It’s not for me. I’m too chicken to be plastic. I don’t even like getting an immunization shot, so put away your gleaming knives, cosmetic surgeon. You’re barking up the wrong old tree. I can live with how I look and I’m frankly very happy to be aging. It means I’m not dead and that’s a good thing. I’m not going to be convinced otherwise. I’m not going to feel ashamed because I had the audacity to live beyond youth and to look like it.

I hope to live long and to die looking old. I apologize in advance to anyone offended by lined skin and a stooped skeleton. You’ll just have to shop elsewhere for your eye candy. I sat on that shelf long enough. I’m tired of it.

Happy Birthday to Me!

Yesterday I turned 50. The great thing about it for me is that I have a lot of opportunities and many open doors ahead. I acknowledge that this is not the reality shared by everyone who is aging. But it is my reality and for me, 50 means good fortune.

In my 50th year I had the chance to leave one job and to train for another career. I’ve had the chance to travel to my beloved Mexico several times this past decade and look forward to visiting that country again. While I’ve had some health concerns and a couple scares, I’ve emerged unscathed and feeling better than fine. Most days, I am optimistic and my heart is cheerful.

Being 50 makes me think of my friends and family who fell ill or died suddenly before seeing this age. I remember them and feel especially grateful to get to say that I’m 50. I’m able to walk and exercise and study and write.

Freedom 50

At 50, I’m free as a bird. This freedom is partly due to choices I’ve made, but in larger part this freedom exists because of factors over which I have no control. My health is good because my genetics are mostly strong. I live in a vast, beautiful and free country. This is important and easy to forget. It’s so easy to overlook the advantages I have strictly because of where and when I was born, and to whom.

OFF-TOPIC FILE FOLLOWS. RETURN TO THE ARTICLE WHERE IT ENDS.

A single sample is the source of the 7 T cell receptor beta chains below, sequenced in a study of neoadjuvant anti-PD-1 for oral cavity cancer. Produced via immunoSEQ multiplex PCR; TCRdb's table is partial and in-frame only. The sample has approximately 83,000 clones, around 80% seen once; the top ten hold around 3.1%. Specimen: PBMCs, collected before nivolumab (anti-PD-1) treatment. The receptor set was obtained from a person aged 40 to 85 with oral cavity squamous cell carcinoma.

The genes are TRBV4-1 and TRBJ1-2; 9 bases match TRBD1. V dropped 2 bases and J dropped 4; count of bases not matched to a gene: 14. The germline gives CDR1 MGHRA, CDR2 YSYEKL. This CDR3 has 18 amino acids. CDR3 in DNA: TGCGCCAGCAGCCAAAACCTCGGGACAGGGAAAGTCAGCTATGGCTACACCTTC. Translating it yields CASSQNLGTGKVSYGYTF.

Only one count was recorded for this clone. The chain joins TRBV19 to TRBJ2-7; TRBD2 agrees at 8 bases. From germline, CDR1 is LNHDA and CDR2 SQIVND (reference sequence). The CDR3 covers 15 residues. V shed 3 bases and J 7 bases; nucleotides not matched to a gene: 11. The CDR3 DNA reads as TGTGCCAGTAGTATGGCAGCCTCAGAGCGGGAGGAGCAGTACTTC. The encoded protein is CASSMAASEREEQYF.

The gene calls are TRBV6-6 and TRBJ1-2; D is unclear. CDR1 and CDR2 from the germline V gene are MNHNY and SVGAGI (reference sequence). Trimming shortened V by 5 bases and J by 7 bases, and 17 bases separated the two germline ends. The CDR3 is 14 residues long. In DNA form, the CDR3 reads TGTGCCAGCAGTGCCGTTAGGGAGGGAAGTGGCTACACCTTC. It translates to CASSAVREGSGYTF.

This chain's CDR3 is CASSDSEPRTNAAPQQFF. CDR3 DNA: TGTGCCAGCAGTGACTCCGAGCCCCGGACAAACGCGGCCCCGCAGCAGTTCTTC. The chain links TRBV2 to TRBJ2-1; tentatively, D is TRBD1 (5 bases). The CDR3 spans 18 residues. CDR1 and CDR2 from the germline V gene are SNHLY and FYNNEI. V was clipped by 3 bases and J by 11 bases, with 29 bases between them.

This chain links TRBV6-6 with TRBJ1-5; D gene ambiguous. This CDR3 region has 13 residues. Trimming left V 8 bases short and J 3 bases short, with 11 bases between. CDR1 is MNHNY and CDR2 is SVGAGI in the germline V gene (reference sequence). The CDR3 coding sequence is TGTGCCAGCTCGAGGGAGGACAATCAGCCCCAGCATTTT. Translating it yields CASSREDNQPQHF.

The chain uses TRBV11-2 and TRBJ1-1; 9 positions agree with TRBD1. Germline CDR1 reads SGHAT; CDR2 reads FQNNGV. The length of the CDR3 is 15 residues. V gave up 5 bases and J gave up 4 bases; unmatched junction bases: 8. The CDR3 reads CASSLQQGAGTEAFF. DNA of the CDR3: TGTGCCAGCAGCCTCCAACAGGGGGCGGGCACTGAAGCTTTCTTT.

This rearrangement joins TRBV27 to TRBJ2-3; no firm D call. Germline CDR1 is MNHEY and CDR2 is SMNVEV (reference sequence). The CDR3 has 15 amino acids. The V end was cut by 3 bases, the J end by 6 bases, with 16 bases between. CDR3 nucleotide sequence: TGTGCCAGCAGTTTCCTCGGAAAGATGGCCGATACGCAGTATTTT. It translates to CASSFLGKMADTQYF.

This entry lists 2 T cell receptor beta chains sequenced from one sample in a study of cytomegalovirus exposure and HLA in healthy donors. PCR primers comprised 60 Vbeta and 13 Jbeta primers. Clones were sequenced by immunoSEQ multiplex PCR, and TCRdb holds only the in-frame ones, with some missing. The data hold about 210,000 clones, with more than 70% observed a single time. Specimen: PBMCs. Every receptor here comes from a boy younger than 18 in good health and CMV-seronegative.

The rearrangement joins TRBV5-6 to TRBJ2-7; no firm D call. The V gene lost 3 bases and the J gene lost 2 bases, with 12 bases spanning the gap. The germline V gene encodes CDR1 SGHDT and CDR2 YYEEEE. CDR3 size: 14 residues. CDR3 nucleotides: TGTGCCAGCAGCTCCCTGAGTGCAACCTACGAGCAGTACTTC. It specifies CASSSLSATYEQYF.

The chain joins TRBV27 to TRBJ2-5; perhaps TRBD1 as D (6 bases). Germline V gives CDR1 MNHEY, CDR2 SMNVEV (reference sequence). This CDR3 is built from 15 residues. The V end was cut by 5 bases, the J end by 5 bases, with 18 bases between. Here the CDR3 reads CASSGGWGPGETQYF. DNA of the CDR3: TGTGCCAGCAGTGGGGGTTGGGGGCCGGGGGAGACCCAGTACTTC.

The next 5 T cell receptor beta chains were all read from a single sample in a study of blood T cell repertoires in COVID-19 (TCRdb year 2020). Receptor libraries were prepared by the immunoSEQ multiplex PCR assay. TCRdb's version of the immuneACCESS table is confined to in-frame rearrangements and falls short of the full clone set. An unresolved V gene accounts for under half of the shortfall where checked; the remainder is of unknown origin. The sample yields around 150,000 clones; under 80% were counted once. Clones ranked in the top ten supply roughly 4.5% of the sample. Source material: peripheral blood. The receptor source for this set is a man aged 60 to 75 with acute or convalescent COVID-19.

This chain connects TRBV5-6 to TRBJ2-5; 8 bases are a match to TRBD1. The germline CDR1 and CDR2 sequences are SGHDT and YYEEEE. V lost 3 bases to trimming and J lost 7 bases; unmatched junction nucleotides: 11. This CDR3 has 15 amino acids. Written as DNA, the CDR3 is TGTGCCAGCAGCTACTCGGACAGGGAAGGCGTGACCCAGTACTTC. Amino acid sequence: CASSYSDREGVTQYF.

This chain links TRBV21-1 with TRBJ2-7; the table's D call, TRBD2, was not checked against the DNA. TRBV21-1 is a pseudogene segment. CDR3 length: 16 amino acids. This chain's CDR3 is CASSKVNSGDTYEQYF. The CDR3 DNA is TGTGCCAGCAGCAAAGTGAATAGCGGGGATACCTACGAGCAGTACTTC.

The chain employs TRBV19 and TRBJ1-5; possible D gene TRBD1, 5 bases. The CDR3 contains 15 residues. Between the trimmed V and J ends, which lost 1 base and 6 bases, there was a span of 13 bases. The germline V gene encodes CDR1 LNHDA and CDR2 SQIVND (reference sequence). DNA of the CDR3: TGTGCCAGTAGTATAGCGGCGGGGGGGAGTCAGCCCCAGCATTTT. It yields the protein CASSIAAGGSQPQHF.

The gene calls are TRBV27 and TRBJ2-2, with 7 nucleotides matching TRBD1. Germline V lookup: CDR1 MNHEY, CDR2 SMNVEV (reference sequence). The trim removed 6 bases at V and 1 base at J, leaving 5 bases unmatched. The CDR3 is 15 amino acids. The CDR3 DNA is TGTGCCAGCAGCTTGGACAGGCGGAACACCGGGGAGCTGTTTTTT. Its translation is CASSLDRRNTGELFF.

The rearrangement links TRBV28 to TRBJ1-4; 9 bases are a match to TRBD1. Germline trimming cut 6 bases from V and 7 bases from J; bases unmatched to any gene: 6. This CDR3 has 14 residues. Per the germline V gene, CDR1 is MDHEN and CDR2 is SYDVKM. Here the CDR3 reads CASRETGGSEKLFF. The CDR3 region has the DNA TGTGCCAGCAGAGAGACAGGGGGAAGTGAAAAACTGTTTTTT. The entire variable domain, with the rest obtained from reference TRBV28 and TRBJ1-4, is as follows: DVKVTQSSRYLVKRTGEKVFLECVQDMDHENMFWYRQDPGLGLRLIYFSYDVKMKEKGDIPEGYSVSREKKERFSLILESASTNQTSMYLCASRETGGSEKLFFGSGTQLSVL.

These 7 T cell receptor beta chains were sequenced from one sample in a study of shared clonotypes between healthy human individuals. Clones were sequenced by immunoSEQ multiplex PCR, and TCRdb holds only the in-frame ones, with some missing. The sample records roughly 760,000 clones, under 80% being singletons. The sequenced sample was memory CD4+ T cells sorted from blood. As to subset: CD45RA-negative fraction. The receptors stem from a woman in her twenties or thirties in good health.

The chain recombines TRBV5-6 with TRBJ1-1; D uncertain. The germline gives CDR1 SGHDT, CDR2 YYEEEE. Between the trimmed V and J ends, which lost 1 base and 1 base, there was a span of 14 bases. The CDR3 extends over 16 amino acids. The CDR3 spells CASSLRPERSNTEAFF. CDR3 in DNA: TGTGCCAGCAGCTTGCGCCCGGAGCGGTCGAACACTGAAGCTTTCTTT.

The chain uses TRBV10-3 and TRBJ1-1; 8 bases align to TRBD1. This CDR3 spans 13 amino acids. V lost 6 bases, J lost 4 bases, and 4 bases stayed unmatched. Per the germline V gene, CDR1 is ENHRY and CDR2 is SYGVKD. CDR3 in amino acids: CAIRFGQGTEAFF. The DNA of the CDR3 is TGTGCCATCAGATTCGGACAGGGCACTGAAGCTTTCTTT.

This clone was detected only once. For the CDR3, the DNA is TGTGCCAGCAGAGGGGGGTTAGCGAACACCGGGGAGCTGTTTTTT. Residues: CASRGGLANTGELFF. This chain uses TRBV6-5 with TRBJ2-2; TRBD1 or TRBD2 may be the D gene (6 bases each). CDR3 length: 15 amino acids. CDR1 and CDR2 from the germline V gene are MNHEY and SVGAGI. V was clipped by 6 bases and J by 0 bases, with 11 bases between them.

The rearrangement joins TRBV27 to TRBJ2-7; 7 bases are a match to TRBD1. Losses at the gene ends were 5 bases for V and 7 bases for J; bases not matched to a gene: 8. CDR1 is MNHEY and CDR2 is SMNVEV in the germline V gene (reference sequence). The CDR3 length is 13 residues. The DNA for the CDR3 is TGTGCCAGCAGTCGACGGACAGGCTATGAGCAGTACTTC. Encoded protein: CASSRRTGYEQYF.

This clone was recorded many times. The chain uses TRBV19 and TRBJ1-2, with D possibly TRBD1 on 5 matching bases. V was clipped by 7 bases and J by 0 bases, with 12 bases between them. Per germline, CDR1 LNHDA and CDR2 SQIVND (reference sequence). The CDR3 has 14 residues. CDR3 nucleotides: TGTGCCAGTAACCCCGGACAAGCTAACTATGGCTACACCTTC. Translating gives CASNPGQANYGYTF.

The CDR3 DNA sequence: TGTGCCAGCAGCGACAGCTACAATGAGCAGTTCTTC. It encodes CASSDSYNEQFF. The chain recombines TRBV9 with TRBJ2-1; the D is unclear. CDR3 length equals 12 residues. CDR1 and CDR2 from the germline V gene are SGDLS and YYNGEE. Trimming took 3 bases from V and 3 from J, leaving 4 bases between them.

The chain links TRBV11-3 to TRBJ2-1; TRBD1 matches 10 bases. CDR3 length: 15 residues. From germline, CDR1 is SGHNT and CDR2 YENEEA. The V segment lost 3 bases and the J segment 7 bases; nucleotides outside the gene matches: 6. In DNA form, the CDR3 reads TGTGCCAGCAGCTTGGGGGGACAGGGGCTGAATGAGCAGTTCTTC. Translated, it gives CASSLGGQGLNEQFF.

At 50 I feel allowed now to let go of many goals, to stop chasing after some vision of who I want to be. I’m there and I’m her. There’s nowhere to run to and no one to become. It’s a relief to stop striving and to just breathe. In these later years, I’ll give myself permission to move a little slower, to take my time and to savour the days. I’ll enjoy the journey instead of pushing myself along as if my precious life were nothing more than an ordeal to “get through.” Get through to what, the cemetery?

At 50, I have a supportive spouse and many great friends and family members. I have experience and the little bit of wisdom that came along with it.

If I’m lucky, my skin will wrinkle and my body will slowly slow down. If I’m lucky, I’ll get older. That’s what the first 50 years has taught me. It’s a gift and good luck to live even this long. I won’t be embarrassed to tell my age and I won’t submit myself to torture that makes turns me into a distorted image of my youthful self.

I can’t say I’m pleased with everything I’ve done and with every decision I’ve made along the way, but I can say that I’m really grateful to be 50. Why wouldn’t I be?

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More Simplicities Cover
Suitable for all ages

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Where There's
A Will

Where There's A Will Cover
Best-suited to Grades 5-9;
ages 10-14

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The Ghost of Northumberland Strait

The Ghost of Northumberland Strait Cover
Best-suited to Grades 5-9;
ages 10-14

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Sacred Simplicities Cover
Suitable for all ages